Eat-from pet-food container
Convenience is once again the main driver behind the design of a new pet-food container currently in use by Covi, a French food manufacturer. Supplied by Crown Cork & Seal (Philadelphia, PA), the single-serve steel container is topped with a heat-sealed, polypropylene peelable lid. The 110-g (3.8-oz) cat food is available in 12 varieties. The dog food, in a 300-g (10.6-oz) serving, comes in 14 flavors.
Chosen for its unique ability to maximize brand impact during Covi’s Top Chef brand’s entry into the competitive pet-food market, the container eliminates the need for can openers and requires little cleanup. All the consumer needs to do is peel off the lid, place the can on the floor as if it were the pet’s food dish, and throw it away when the food is gone. The can is said to be 100% recyclable.
The Covi container is coated with a clean, porcelain-looking white PP laminate on the outside for aesthetic purposes. A self-stick adhesive pad is located at the bottom of the container to stick it to the floor, helping to avoid mess.
Product information and graphics are currently gravure printed on a pressure-sensitive label applied to the top and bottom of the can.
Covi is planning on releasing its dog and cat food in the eat-from can to the United States some time next year, a spokesperson for Covi says.
Bundling up the savings
Pet-food manufacturers are also paying close attention to their secondary packaging operations. Doane Pet Care is a good example.
In an effort to save time, money, and space, this Butler, MO, firm turned to Packaging Machines Intl. (Elk Grove Village, IL) and its SIR55 automatic inline shrink wrapping system. According to Steve Allen, plant manager for Doane, a previous shrink bundling unit produced loose, sloppy-looking bundles of the company’s gabletop-style bags of pet-food.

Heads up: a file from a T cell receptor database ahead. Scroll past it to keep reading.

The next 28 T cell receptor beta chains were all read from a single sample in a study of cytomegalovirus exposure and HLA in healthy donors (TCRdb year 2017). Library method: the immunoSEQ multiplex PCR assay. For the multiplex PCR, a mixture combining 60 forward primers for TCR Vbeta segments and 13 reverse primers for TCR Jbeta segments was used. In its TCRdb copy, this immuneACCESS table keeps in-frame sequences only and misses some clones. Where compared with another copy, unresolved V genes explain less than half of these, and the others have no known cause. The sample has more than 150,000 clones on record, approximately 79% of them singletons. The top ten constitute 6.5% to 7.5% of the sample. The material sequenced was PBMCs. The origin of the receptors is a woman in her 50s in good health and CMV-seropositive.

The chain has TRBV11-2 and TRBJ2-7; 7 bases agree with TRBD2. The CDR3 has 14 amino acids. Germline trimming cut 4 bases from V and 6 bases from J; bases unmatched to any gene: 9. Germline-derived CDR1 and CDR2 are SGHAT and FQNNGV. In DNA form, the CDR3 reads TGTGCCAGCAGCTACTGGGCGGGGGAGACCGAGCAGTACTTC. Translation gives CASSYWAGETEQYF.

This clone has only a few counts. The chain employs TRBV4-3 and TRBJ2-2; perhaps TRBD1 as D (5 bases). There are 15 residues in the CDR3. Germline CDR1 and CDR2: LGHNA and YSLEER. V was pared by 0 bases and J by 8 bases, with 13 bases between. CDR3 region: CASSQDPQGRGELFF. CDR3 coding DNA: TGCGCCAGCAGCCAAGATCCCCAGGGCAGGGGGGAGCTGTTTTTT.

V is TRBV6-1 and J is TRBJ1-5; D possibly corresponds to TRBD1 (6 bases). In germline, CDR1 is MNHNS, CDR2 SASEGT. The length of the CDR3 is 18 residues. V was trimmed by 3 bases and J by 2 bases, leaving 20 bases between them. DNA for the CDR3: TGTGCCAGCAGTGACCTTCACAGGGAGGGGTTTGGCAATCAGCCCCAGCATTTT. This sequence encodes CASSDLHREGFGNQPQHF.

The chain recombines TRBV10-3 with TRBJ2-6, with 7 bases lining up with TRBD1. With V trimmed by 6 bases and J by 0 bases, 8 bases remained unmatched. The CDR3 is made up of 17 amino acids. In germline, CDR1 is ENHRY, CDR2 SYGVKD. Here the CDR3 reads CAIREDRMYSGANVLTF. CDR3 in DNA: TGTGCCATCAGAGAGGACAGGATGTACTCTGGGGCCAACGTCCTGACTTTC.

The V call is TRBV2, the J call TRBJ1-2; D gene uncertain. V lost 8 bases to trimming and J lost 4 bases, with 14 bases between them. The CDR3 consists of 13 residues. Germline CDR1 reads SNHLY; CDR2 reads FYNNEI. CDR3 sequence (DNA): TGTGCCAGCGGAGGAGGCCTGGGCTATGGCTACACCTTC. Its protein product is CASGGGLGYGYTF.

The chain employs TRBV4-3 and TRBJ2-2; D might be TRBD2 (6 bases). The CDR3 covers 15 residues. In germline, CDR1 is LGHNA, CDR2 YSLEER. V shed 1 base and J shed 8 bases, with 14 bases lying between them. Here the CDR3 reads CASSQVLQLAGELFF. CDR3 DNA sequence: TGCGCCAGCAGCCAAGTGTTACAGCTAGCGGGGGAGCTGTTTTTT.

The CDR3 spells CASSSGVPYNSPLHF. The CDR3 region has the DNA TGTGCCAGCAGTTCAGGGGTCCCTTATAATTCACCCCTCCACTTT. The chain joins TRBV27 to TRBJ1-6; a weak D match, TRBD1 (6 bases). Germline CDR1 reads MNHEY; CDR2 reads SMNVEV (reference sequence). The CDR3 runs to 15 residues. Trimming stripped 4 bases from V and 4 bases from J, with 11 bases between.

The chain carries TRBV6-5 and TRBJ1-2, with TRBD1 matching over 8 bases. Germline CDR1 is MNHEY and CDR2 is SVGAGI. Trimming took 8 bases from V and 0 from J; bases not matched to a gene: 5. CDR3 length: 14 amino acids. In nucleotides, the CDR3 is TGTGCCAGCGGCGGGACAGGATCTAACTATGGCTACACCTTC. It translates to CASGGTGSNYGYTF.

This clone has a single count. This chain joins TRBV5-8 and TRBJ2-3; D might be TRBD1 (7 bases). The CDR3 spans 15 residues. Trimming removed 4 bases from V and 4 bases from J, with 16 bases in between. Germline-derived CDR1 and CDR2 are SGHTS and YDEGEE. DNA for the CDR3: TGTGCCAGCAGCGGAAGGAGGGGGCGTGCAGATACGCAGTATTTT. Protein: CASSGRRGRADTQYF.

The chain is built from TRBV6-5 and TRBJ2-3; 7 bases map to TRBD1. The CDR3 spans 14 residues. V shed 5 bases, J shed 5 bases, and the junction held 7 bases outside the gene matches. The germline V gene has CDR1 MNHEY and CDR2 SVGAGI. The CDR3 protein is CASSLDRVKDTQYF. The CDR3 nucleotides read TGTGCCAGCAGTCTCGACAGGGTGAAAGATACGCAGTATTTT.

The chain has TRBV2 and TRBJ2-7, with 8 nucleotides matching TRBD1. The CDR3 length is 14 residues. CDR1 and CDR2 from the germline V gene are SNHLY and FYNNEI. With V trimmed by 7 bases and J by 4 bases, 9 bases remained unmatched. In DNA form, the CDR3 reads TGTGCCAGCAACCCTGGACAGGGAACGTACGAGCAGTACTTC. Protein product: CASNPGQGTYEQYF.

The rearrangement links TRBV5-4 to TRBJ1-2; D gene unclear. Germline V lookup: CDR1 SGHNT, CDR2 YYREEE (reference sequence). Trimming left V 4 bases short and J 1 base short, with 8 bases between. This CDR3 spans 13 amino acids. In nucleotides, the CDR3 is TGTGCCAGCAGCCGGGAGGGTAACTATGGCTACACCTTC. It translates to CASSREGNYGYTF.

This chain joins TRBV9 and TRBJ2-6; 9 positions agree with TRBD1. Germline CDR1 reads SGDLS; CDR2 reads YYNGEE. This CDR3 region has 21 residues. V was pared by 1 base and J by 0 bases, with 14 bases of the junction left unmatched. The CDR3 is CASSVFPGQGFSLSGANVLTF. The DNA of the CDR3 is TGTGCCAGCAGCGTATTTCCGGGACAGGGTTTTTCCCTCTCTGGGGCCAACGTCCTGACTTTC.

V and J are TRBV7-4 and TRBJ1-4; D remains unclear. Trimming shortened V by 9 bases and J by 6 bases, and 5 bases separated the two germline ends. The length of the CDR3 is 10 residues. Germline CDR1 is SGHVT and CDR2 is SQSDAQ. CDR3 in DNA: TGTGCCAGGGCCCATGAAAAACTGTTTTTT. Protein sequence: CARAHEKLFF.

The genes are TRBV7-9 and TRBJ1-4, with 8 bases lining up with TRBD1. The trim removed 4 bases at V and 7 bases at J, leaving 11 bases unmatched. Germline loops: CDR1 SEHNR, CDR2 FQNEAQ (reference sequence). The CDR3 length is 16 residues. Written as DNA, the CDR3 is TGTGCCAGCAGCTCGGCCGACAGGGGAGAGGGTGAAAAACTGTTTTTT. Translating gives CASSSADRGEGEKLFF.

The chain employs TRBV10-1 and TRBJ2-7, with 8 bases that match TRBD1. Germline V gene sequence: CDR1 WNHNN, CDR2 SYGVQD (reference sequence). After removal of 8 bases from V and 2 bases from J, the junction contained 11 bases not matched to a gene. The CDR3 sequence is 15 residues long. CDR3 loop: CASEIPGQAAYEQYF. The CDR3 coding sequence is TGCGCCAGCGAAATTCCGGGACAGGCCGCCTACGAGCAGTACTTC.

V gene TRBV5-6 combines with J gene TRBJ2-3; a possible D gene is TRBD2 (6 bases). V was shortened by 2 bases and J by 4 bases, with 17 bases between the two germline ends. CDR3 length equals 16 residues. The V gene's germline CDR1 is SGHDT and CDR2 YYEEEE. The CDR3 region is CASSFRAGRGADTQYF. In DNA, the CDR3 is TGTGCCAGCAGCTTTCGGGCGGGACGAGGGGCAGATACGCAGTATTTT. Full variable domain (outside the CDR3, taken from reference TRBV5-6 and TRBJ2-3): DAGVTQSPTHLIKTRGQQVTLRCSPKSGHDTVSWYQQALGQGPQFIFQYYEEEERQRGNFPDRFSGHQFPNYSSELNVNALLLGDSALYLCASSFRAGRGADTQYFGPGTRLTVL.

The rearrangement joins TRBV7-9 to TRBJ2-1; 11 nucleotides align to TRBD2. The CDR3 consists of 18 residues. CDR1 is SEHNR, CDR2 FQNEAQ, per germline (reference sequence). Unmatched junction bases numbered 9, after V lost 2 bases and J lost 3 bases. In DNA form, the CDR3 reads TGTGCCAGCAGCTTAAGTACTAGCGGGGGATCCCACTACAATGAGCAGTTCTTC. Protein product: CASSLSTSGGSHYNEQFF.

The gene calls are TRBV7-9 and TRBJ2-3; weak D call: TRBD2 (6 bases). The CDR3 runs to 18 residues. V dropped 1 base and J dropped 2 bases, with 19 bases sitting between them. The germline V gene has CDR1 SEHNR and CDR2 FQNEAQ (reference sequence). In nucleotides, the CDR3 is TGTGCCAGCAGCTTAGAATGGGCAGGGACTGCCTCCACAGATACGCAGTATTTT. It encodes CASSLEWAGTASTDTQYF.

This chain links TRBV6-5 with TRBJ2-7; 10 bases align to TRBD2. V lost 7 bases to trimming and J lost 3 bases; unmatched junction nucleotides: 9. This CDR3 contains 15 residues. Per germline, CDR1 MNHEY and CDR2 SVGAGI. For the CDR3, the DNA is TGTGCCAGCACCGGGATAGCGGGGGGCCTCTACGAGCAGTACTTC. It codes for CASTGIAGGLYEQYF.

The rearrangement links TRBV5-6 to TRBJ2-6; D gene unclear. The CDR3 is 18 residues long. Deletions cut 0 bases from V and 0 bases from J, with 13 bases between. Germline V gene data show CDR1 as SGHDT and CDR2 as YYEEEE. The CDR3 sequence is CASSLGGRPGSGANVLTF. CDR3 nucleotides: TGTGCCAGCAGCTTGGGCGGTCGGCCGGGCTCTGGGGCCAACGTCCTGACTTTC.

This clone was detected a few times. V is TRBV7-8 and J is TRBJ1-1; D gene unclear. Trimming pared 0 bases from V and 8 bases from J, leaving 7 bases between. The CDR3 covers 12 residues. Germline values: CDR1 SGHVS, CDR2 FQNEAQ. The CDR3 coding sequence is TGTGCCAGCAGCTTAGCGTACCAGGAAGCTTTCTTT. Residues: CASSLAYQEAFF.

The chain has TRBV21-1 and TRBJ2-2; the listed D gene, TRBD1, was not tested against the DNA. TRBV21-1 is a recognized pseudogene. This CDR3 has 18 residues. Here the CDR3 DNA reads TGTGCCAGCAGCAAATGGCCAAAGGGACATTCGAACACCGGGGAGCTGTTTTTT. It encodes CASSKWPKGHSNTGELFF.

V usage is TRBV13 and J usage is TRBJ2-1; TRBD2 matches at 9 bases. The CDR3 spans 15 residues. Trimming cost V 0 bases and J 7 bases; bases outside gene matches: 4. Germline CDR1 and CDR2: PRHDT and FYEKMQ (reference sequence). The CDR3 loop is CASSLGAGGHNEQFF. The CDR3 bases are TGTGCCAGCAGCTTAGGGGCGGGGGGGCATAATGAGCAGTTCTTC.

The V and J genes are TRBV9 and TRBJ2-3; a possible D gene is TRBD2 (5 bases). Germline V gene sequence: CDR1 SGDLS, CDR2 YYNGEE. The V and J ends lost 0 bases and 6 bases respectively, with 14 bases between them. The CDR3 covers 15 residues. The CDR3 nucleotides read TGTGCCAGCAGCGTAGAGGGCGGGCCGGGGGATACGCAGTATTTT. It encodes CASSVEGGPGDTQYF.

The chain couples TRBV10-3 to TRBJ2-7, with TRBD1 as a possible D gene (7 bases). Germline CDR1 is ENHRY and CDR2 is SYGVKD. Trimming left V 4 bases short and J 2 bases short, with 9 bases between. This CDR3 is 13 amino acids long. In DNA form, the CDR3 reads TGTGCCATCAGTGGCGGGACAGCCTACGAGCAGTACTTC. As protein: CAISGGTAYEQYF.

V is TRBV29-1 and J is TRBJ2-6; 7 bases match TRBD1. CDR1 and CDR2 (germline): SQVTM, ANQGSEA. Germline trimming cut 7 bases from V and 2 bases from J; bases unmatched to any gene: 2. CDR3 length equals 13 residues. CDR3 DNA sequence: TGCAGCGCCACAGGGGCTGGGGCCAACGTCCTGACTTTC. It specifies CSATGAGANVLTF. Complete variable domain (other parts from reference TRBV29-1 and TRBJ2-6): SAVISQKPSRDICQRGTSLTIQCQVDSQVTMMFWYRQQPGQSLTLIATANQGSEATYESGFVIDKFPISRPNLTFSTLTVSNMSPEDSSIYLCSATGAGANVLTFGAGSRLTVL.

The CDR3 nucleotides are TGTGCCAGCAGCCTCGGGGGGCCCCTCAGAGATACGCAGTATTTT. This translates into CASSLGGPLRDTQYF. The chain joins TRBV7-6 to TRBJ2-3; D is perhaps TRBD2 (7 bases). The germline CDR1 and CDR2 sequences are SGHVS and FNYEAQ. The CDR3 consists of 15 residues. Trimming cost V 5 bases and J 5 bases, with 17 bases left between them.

It wasn’t just appearance that improved. “The new PMI bundler increased our output by about 33 percent,” Allen says. “It has saved us about 25 percent on labor as well. Not to mention that the old bundles would have been unacceptable to the new customer that we took on when we purchased the [PMI] bundler.”
Doane Pet Care manufactures and packs private-label products for store brands and national brands, as well as its own regional brands. Because there are so many different brands and sizes, changeover time is extremely important. The only changes necessary when going from size to size is a quick adjustment of the pusher plate that aligns packages going into the bundler, and input modifications made by the operator to the machine’s touchscreen controls.
Another major advantage for the pet-food manufacturer is the machine’s small footprint. According to PMI, the SIR55 is less than 50% the size of its major competitors. For Doane Pet Care, this means they have twice the amount of floor space available at 2/3 the price of the bigger machines.
“We are always looking for a vendor that can give us the best equipment, at a competitive cost, and we feel we’ve achieved that goal here,” Allen says.
Bags bundled on the PMI system can weigh as little as 5 lb or as much as 12 lb. They’re conveyed into the machine from a metal detector. Product is collated into various packaging patterns via a positive retracting backstop. A servo-driven main ram pushes the grouped packages through the film. At the side tack closure station, two heated bars descend to seal the ends of the package, creating a completely enclosed package.
The multipack is then conveyed through the shrink tunnel and discharged into the conditioning station. There, packages are pushed together one final time by vertical belts while the film, which is still warm, is being cooled by driers simultaneously. This helps create a tighter pack. The finished packages are discharged onto a conveyor to be palletized.
According to Allen, some trends he’s facing in pet-food packaging are variation in sizes of packages, as well as differing materials to coat the bags. As always, aesthetics are at the forefront of pet-food packaging innovation.
“Labor cost and appearance were extremely important in deciding to go with this new machine,” he says. “Beyond speed, these were the most important aspects of our decision.”